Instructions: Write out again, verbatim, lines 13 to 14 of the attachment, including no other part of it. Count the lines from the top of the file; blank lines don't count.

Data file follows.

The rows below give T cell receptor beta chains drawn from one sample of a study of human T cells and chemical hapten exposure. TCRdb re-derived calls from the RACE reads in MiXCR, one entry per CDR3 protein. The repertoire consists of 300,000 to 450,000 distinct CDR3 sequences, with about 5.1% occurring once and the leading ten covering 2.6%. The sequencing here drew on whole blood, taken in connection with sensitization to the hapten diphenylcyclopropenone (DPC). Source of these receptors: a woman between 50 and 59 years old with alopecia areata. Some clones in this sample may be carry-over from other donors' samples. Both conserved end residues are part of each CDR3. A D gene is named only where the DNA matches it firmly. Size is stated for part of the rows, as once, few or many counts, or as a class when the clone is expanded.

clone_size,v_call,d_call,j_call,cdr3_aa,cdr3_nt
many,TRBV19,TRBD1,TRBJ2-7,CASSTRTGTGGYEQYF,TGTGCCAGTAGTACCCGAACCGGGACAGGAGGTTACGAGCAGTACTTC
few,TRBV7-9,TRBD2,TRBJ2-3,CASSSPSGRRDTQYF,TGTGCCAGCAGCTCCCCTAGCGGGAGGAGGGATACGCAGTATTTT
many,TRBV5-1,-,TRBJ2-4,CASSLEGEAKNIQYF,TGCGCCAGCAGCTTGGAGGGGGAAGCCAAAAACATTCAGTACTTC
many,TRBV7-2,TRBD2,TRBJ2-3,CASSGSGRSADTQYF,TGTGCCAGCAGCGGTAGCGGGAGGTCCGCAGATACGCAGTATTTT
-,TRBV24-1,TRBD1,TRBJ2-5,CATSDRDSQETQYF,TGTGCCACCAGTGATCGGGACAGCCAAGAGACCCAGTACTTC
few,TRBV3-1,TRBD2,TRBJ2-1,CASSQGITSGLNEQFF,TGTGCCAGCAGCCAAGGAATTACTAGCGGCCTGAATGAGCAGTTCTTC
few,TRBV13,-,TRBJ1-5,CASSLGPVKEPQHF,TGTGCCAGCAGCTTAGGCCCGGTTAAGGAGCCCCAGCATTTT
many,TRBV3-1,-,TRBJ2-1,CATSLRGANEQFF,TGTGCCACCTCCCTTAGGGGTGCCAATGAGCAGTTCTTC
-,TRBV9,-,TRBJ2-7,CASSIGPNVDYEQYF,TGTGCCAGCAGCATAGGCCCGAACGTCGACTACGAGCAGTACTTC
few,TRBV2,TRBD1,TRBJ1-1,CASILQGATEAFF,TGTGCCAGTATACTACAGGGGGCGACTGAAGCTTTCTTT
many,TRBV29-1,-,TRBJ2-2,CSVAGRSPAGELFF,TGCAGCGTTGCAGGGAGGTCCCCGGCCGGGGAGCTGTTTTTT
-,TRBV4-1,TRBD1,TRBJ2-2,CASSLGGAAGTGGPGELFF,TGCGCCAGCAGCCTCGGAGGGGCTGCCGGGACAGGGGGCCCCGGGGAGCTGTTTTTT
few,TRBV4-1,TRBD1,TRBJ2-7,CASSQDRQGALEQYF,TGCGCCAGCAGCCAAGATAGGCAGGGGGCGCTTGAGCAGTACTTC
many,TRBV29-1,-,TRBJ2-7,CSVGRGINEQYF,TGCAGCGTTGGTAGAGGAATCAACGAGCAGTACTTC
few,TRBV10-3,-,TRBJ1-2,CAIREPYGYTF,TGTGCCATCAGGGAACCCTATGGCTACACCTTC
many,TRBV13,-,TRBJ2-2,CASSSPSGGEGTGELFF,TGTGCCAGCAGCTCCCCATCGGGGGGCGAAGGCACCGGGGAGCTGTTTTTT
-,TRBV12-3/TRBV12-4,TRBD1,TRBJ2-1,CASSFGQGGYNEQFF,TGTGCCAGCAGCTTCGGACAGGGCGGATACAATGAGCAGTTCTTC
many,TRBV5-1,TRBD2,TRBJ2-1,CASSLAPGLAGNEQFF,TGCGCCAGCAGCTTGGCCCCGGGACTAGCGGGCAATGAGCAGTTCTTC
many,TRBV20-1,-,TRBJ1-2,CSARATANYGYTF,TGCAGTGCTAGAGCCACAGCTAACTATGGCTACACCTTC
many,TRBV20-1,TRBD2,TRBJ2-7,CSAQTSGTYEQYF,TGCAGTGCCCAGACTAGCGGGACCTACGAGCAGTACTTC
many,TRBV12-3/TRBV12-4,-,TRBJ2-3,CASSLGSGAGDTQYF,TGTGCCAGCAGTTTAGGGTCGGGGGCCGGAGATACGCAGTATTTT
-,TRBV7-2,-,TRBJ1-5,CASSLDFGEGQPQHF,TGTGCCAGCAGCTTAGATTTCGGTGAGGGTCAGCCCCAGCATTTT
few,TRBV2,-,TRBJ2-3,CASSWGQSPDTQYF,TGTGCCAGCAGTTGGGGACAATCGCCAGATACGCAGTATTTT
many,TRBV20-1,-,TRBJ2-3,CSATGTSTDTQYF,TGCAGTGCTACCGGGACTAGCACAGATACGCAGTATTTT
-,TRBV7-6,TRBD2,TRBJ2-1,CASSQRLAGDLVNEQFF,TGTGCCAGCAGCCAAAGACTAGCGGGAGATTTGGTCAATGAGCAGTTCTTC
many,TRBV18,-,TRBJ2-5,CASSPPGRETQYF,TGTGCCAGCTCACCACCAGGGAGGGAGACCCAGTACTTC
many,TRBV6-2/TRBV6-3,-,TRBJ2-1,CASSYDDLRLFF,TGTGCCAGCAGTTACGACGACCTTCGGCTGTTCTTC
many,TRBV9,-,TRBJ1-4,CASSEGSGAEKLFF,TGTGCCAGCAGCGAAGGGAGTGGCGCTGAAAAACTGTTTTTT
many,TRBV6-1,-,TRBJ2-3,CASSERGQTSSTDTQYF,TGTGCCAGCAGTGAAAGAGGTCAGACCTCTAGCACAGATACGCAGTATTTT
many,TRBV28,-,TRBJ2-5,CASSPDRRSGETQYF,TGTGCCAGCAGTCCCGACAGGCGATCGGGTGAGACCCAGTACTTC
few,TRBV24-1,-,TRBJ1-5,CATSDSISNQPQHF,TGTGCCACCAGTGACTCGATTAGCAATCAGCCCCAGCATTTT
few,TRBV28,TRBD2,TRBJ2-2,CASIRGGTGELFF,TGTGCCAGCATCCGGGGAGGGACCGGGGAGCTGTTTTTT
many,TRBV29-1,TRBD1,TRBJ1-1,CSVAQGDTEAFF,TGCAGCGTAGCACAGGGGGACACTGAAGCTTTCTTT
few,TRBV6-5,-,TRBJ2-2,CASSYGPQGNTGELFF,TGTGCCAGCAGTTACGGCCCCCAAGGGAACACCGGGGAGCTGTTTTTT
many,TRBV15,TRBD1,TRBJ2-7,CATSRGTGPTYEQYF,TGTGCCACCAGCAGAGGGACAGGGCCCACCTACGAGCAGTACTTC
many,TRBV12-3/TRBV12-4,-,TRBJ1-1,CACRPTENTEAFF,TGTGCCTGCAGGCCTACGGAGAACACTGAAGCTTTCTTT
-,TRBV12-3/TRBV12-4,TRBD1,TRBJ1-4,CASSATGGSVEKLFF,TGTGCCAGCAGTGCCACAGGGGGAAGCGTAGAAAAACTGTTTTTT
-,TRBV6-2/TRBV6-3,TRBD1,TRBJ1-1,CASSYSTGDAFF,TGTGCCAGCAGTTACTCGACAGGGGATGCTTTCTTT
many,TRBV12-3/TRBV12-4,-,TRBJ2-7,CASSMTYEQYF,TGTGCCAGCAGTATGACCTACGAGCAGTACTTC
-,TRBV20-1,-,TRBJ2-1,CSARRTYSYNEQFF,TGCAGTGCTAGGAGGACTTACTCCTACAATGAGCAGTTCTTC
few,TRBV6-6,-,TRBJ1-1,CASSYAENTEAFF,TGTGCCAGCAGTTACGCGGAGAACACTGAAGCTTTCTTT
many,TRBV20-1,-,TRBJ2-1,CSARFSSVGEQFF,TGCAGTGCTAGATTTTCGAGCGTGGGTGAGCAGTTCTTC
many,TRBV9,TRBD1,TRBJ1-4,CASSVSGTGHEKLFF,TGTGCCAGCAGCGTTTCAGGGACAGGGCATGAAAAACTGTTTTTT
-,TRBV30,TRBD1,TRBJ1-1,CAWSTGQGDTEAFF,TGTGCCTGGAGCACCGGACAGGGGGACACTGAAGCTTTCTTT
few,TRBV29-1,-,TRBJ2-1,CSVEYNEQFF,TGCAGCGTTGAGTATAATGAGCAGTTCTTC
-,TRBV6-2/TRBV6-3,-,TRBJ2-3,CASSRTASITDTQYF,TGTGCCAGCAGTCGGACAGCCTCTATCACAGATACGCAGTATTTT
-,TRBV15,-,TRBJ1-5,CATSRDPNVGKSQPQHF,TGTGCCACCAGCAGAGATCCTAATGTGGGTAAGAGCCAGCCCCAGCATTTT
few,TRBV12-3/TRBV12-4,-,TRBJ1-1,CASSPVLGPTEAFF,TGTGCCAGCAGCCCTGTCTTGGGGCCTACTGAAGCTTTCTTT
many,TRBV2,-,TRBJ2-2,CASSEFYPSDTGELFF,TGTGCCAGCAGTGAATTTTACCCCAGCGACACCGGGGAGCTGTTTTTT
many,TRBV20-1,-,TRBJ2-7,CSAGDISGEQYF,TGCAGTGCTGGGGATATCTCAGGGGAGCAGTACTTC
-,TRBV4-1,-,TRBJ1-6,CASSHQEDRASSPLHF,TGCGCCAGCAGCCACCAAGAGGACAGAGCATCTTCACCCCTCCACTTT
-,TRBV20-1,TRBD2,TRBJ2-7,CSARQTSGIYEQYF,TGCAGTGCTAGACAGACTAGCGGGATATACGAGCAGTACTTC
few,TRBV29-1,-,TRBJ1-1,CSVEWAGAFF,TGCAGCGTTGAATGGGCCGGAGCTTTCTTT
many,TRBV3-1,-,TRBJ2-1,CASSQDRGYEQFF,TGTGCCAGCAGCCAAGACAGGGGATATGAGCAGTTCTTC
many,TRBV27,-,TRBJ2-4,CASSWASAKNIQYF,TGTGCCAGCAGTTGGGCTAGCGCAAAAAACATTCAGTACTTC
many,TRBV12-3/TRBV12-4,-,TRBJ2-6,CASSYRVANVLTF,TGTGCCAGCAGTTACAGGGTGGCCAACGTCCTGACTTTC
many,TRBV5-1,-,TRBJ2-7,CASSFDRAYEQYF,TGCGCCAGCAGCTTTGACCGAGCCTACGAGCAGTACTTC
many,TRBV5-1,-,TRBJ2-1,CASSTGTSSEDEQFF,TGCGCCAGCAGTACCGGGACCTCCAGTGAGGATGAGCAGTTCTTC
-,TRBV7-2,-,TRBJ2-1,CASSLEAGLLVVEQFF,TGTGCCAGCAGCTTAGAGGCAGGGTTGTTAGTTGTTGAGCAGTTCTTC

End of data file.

many,TRBV29-1,-,TRBJ2-2,CSVAGRSPAGELFF,TGCAGCGTTGCAGGGAGGTCCCCGGCCGGGGAGCTGTTTTTT
-,TRBV4-1,TRBD1,TRBJ2-2,CASSLGGAAGTGGPGELFF,TGCGCCAGCAGCCTCGGAGGGGCTGCCGGGACAGGGGGCCCCGGGGAGCTGTTTTTT